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UN Sustainable Development Goals

The group mainly performs high-resolution spectral analysis of astrophysical sources (e.g., stars) with different ages, chemical structures, and physical parameters (temperature, gravitational acceleration, and metal abundance) at different stages of their evolution. Some of the stars analysed were responsible for the chemical composition and chemical evolution of our galaxy.

The starlight is recorded using special optical systems with the help of special instruments called spectrometers and CCD detectors mounted on large telescopes. The stellar spectra obtained with CCD detectors are prepared for scientific analysis after the stages of analysis that require mathematical calculations and modelling. At this stage, the laws of optics are extensively used to qualify spectra as scientific data.

For the spectral atomic and molecular transitions detected in the spectra in the form of absorption or emission, we use the laws and basic principles of atomic and molecular physics. Atomic and molecular databases containing thousands of atomic and molecular transitions were used to identify measured lines. In this context, researchers specializing in stellar astrophysics/spectroscopy must have the theoretical and experimental knowledge of an atomic physicist. Spectroscopic analysis also requires basic knowledge of the quantum physics. In fact, the emergence of quantum physics was due to the ability to explain the absorption lines detected in the spectrum during the analysis of the solar spectrum. In other words, most physical sciences have their current position in astrophysical studies.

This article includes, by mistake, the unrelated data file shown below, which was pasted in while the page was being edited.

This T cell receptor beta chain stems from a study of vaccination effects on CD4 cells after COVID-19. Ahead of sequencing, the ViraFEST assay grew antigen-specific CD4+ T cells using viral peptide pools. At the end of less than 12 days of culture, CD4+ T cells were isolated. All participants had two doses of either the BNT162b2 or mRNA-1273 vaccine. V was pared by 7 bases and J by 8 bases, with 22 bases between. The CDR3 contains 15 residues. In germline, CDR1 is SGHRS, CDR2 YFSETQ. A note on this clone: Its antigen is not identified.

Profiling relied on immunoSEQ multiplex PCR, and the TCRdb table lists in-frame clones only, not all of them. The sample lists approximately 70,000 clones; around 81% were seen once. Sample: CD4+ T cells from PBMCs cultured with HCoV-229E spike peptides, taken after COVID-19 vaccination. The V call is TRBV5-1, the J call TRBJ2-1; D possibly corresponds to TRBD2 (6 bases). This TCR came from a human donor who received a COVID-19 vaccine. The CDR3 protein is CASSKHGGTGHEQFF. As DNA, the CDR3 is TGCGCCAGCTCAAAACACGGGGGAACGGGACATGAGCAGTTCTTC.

The atomic and molecular transitions measured and identified in the spectrum are subjected to some specific measurements to be converted into chemical abundances after a computationally intensive modelling process that requires the solution of the radiative transfer equation under predominantly local thermodynamic equilibrium conditions.

Each star analyzed opens a unique window into the galaxy in which it is located. The Sun, our source of heat and light, will undergo a similar chemical evolution process to other stars, and this process will have an impact that will change the dynamics of the solar system over a long period of time.

Stars are the source of many of the heavy elements in our bloodstream. It does not seem possible that the vast majority of heavy nuclei we encounter on Earth could have been formed on Earth. The Earth has not been able to reach temperatures that will enable the formation of these heavy nuclei at any stage of its evolution. When undergraduate and graduate fellows and young researchers working in our working group began to grasp the unifying role of astronomy and astrophysics within the basic sciences, their interest in this field and science increased.

Astronomy and astrophysics depict a process of discovery that shows how Physics and Mathematics can be effectively used together and in harmony, with the help of the possibilities they provide in the field of stellar spectroscopy.

Hey young researchers!...

If you want to participate in this process of discovery, we welcome you to the Department of Space Sciences and Technologies within the Faculty of Science.